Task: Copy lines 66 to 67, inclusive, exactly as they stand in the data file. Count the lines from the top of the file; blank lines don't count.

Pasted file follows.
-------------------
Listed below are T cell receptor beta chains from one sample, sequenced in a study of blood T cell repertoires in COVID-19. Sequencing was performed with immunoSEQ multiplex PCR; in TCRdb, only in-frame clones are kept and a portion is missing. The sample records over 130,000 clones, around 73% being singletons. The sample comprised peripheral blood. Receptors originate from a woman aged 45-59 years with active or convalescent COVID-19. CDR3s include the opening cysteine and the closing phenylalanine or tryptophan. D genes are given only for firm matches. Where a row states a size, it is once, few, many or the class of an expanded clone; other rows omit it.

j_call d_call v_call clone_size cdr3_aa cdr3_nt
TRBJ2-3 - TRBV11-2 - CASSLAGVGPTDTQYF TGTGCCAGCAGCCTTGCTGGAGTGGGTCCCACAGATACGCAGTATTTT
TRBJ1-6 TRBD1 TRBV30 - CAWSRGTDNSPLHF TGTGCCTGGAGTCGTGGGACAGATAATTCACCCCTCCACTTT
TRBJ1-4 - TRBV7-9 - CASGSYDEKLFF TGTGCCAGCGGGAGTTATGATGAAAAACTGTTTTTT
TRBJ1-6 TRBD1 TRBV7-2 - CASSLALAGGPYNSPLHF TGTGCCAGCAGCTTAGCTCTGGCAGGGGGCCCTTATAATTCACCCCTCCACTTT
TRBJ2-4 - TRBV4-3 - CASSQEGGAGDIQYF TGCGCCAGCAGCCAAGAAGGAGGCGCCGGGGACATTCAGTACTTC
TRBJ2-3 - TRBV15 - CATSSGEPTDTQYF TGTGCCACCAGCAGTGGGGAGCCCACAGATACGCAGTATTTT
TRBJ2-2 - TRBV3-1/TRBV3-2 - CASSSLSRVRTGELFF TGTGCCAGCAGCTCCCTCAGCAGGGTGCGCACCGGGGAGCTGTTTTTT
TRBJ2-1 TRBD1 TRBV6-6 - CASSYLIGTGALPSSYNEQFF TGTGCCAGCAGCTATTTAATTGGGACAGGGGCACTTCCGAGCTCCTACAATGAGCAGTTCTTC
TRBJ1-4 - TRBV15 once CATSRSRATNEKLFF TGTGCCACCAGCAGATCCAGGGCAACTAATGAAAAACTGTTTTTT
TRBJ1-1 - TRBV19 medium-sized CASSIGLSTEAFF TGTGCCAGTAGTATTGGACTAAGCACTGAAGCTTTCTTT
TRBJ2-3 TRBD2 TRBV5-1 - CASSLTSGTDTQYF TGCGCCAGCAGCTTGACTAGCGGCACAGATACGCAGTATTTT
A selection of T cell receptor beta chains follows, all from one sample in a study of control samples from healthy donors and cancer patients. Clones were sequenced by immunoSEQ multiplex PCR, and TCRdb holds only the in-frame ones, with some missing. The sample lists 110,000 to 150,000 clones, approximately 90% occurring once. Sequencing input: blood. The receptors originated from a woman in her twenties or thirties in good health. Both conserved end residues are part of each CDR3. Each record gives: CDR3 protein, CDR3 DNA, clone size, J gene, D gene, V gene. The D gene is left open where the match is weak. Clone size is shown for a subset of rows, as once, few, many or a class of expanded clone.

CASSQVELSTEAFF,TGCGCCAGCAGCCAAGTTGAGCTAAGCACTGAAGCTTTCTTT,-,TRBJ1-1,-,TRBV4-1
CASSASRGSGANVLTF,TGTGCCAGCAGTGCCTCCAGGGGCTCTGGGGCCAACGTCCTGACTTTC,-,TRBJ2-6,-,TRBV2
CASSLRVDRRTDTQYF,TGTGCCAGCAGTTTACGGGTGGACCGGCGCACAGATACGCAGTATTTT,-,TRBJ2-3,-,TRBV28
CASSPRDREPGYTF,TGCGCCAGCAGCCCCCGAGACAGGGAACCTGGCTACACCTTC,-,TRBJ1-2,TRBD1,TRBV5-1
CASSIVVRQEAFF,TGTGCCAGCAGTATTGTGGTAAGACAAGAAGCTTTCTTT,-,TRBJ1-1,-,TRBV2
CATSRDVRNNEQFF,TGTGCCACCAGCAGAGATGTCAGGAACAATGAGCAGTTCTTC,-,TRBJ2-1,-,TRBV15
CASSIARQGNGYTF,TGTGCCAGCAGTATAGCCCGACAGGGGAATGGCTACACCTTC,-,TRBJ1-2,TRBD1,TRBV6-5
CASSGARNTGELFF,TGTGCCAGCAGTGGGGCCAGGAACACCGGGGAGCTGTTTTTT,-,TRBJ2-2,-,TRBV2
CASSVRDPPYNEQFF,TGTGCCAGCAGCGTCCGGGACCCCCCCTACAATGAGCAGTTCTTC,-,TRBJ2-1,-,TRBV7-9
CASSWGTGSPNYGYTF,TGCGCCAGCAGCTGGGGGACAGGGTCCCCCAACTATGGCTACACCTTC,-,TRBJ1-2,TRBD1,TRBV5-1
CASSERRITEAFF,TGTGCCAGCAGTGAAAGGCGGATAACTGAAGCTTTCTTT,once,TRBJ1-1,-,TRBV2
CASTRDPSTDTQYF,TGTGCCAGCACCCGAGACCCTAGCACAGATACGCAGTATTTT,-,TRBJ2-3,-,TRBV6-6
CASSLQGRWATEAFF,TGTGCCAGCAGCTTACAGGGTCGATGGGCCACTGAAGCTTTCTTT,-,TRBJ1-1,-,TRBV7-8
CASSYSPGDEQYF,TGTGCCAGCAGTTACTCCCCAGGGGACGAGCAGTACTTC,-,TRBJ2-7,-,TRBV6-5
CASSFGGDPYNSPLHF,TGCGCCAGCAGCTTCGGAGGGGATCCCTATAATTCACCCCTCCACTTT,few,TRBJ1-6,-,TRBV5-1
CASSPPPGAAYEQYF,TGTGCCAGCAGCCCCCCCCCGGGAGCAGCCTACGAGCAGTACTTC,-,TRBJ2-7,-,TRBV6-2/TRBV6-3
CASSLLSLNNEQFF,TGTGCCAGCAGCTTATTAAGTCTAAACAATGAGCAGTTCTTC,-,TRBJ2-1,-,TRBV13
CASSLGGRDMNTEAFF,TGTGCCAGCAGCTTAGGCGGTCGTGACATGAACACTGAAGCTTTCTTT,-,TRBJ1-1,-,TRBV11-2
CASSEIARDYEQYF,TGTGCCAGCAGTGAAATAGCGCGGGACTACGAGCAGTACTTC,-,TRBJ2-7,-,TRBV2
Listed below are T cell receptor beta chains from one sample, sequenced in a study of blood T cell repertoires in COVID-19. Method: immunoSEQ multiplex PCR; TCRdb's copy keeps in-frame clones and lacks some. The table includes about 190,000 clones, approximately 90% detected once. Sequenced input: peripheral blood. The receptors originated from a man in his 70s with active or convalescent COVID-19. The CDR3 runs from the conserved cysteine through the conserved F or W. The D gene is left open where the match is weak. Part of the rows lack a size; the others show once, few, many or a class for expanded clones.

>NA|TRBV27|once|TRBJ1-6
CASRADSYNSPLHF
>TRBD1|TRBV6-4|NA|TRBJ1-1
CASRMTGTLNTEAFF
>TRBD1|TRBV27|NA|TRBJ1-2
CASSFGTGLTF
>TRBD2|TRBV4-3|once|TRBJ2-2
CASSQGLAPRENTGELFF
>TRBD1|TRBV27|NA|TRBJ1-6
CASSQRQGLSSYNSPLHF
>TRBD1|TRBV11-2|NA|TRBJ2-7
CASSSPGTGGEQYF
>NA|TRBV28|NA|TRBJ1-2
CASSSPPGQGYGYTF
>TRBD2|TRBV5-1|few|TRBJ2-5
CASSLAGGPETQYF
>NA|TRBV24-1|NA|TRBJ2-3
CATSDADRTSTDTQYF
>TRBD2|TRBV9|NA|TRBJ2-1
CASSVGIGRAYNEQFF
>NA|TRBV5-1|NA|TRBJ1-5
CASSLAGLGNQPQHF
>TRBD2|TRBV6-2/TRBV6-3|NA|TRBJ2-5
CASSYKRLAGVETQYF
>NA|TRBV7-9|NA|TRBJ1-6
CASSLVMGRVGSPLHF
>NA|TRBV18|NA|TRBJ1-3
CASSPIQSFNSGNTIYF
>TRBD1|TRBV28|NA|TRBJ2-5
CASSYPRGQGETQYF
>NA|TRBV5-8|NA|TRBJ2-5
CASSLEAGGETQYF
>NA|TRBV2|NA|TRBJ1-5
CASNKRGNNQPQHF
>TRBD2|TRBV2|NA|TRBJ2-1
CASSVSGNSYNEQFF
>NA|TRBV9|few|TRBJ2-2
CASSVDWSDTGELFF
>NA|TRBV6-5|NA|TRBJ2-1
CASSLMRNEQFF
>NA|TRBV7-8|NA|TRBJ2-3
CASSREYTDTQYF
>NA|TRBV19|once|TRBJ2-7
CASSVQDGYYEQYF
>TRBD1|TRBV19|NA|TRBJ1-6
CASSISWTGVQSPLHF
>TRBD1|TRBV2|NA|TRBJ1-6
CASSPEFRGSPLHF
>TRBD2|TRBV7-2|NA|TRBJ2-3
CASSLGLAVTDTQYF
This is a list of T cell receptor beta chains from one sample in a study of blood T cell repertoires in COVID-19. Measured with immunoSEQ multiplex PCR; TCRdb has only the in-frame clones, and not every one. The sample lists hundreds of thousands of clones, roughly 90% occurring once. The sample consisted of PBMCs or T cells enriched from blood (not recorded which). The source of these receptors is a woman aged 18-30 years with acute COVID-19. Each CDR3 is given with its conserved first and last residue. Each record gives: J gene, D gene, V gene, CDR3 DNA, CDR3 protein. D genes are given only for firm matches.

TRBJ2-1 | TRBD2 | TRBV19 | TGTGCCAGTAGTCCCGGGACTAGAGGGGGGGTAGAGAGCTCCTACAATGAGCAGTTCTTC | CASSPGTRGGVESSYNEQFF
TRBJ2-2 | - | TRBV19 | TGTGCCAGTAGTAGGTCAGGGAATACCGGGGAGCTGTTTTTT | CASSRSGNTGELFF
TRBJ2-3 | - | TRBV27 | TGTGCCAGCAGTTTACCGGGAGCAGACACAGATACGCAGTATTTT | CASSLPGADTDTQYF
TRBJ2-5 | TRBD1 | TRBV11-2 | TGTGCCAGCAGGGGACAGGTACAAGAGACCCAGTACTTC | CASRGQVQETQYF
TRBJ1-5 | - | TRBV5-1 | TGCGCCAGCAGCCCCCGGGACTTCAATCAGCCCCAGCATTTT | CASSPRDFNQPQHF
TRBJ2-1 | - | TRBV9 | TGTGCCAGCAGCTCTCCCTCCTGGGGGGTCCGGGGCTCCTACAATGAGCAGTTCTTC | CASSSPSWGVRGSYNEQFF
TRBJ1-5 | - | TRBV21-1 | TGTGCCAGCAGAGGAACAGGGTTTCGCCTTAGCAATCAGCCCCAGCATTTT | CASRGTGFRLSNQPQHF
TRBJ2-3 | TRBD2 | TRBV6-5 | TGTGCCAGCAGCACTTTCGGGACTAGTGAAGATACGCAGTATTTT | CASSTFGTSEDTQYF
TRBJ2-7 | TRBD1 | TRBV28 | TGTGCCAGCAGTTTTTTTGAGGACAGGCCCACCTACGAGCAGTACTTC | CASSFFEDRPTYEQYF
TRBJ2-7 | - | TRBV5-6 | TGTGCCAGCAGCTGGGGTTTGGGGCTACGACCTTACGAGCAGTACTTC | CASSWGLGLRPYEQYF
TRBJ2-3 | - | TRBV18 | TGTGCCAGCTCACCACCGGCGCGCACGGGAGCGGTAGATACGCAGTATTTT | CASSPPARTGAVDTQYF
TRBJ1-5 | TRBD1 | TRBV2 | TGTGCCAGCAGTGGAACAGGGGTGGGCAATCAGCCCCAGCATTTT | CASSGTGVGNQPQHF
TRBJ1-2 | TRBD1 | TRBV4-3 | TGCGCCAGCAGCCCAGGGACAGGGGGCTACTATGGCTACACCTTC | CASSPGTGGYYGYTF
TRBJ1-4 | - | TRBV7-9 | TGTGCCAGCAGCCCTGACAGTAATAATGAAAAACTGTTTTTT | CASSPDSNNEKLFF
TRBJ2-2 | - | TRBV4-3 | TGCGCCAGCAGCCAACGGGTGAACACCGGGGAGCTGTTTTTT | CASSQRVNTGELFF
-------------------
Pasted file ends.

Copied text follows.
CASSLEAGGETQYF
>NA|TRBV2|NA|TRBJ1-5